Just looking at some basic figures is enough to understand that the future of renewable energy is bright. Over the past ten years, the cost of solar panels has decreased by 91%, and it is now cheaper to build renewable energy plants than coal-fired power plants in many parts of the world, especially considering environmental costs. Renewable energy consumption data is equally encouraging: in the EU, it already accounts for 37.5% of the total electricity consumption. Among the various renewable energies, including wind, hydro, and photovoltaic, the one that has grown the most is photovoltaic: while it only represented 1% of the total in 2008, it now exceeds 15%. It can be said that renewable energy has long ceased to be an alternative and has become conventional. And that poses new challenges for green power.
One of the main challenges is location: where can the growing number of wind turbines and solar panels be placed? Although the land area required for these types of installations is relatively small and often compatible with traditional land uses, other options besides inland territories are particularly suitable for countries with limited available land. In the case of wind energy, one of the options with the greatest potential is offshore wind turbines installed in the sea near the coast. In the case of solar panels, an alternative could be linking them to another renewable energy source: hydroelectric power. Floating photovoltaics technology, usually installed in water reservoirs, offers undeniable benefits. The projects already implemented confirmed this, and now a recent study published in the scientific journal Nature Sustainability corroborates its benefits.
Advantages of floating photovoltaics
Colloquially known as “floatovoltaics,” these solar panels work identically to traditional ones, i.e., converting sunlight into electricity, but with some logistical peculiarities. The main difference is that instead of fixed supports like those in conventional solar plants, they are anchored to the bottom of water reservoirs like barges. According to the Nature Sustainability study, this entails some additional benefits:
- Increased production: If 30% of the world’s water reservoirs were covered with photovoltaic panels, they could produce 9,000 terawatt-hours annually, three times the total energy generated in the EU in one year. The countries with the greatest potential are the US, China, Brazil, and India.
- Better water utilization: Besides generating clean electricity, floating solar panels prevent the evaporation of drinking water intended for human consumption. Likewise, they reduce the proliferation of algae due to less solar radiation. The conserved water could meet the needs of 300 million people.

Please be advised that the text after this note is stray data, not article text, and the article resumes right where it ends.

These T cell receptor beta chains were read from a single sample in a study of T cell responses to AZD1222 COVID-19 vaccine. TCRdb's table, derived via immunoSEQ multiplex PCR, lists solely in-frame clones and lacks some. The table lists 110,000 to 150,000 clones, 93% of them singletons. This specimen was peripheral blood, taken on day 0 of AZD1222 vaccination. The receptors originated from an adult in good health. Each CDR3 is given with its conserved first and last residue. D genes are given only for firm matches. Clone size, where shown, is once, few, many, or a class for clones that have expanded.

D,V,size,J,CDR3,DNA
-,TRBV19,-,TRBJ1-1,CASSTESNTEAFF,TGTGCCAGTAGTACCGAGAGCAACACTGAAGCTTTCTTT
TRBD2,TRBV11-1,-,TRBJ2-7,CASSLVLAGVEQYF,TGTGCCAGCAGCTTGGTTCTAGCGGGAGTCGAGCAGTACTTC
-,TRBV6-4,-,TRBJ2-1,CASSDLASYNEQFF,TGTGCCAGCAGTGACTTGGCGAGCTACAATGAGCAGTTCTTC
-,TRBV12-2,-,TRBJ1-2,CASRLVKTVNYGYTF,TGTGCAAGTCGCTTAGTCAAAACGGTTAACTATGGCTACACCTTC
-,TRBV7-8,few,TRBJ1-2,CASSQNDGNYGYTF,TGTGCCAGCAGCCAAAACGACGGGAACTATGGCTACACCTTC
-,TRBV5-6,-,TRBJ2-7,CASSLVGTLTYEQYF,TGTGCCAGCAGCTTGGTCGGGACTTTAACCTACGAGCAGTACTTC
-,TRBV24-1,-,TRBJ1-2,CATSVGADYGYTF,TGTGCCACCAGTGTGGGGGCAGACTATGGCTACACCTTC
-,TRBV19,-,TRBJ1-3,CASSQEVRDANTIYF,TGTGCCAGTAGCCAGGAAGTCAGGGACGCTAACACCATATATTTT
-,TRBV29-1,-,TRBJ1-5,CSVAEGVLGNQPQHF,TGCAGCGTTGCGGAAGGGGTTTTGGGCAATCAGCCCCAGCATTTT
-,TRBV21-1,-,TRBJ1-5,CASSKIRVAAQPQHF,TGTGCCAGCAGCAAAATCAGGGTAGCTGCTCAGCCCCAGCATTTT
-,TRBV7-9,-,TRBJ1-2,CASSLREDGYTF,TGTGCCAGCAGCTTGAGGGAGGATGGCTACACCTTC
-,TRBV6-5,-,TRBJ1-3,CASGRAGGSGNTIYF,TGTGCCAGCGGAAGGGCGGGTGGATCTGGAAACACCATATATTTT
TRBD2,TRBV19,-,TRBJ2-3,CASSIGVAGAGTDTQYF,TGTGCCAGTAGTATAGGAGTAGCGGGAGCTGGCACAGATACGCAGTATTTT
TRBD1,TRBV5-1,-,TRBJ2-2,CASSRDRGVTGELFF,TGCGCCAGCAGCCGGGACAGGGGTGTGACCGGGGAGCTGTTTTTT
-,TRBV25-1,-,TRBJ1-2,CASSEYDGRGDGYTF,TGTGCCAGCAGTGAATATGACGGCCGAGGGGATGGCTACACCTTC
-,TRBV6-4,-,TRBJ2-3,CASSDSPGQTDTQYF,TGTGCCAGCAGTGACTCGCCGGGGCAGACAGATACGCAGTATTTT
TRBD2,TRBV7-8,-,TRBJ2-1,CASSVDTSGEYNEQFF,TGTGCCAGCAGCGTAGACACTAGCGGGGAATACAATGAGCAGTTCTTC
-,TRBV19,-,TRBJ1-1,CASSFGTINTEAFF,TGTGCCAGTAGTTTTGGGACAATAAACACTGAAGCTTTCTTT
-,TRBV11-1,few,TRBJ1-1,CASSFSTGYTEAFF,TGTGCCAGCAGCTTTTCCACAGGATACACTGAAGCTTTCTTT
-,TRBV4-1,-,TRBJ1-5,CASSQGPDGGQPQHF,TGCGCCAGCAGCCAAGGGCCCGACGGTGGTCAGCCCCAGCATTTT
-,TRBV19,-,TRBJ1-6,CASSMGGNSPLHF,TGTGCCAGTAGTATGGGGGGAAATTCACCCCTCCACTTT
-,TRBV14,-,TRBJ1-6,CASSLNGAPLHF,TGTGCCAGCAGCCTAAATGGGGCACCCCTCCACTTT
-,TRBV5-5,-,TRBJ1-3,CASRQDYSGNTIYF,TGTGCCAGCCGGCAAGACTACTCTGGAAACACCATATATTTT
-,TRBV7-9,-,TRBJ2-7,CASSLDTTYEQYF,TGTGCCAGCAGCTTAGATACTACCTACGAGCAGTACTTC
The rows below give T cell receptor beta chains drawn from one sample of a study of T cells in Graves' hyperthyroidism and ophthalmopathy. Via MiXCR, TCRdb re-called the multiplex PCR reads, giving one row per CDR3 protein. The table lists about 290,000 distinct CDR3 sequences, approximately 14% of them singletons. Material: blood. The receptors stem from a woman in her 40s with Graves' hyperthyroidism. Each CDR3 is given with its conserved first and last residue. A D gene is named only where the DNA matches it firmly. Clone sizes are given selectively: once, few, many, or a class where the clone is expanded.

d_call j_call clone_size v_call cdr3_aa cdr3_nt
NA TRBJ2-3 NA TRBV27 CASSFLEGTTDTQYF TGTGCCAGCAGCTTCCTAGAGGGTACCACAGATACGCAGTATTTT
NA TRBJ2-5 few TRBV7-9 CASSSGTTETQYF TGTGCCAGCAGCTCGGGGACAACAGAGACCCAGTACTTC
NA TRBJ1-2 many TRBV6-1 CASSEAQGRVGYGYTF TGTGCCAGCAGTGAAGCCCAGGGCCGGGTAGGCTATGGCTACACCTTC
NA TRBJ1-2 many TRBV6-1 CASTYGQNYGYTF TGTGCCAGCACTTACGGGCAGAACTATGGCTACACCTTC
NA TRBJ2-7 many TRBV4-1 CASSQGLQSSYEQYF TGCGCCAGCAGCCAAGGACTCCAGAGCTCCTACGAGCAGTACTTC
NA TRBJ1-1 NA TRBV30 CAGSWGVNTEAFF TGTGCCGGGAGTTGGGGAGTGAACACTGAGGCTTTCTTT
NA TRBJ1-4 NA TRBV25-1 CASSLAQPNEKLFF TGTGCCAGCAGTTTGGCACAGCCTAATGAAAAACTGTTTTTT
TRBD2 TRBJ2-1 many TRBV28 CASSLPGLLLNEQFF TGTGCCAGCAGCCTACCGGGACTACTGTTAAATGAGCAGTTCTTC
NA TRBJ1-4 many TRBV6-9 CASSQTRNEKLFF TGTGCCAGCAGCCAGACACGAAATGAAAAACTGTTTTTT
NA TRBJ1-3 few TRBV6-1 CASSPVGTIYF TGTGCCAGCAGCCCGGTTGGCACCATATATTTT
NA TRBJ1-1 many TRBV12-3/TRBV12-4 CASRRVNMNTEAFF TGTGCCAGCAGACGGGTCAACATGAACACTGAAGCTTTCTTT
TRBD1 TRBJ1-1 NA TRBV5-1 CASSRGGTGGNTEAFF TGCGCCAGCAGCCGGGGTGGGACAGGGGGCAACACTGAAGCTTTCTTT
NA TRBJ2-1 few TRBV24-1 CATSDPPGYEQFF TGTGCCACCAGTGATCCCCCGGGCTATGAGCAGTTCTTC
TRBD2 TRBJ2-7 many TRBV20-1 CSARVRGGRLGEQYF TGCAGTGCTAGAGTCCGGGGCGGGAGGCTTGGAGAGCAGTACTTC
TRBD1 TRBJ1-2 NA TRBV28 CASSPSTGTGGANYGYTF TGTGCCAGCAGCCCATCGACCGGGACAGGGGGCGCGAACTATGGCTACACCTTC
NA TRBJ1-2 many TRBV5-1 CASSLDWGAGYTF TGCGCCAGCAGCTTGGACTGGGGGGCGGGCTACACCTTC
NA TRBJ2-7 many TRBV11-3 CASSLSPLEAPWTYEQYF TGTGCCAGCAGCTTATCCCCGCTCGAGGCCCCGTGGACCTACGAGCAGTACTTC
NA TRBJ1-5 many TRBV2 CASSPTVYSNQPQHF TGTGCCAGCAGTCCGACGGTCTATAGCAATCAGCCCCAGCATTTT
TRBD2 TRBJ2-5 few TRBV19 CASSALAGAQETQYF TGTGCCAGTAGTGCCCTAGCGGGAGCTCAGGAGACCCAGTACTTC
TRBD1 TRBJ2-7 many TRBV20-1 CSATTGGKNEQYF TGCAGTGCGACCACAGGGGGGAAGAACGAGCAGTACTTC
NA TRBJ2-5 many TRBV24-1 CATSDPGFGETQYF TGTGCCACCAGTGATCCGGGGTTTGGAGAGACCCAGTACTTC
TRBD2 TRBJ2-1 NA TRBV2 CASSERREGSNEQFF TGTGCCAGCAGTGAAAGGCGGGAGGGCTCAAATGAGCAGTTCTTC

- Greater energy efficiency: Overheating damages the longevity and efficiency of photovoltaic panels. Floating solar panels generate more energy due to the cooling effect of being situated on water, an environment with lower temperatures than the land. Moreover, being mobile, they can be easily rotated to better harness sunlight.
Apart from these factors, one of the advantages of this approach is called hybridization, which means that the photovoltaic energy generated is channeled through the existing connections in hydroelectric installations. In addition, it releases land for farming, forests or construction. That being said, the installation costs of floating photovoltaic energy are higher than those of panels installed on land, so terrestrial and floating solar energy are destined to coexist in the near future; their implementation will depend on multiple factors, such as available land.
One of the first floating solar panel plants connected to the grid
This approach to solar energy is relatively new. In fact, the first floating plant prototype was installed in the United States in 2008. Today, there are some examples of advanced floating photovoltaic energy with a direct connection to the grid. The Sierra Brava reservoir in Zorita, Cáceres, hosts the first floating photovoltaic plant connected to the electrical grid in Spain.
This area, which once housed a nuclear power plant, now produces 1125 MWp of electricity thanks to 600 photovoltaic modules covering 12,000 m2 of surface area. An interesting aspect of the solar panels used is that they utilize bifacial technology, which means they can harness the light energy received from the sun on both sides, multiplying the impact of reflected light on the water. Another peculiar feature of this project is the installation of nest boxes and floating islands to promote bird nesting along with the solar panel infrastructure.
If you want to delve into floating solar energy, don’t miss reading this story that explains all the details of this promising modality of photovoltaic energy as it has been implemented in Sierra Brava. And if you want to learn more about floating wind energy, check out this news article on wind pyramids, a striking reinvention of offshore wind turbines.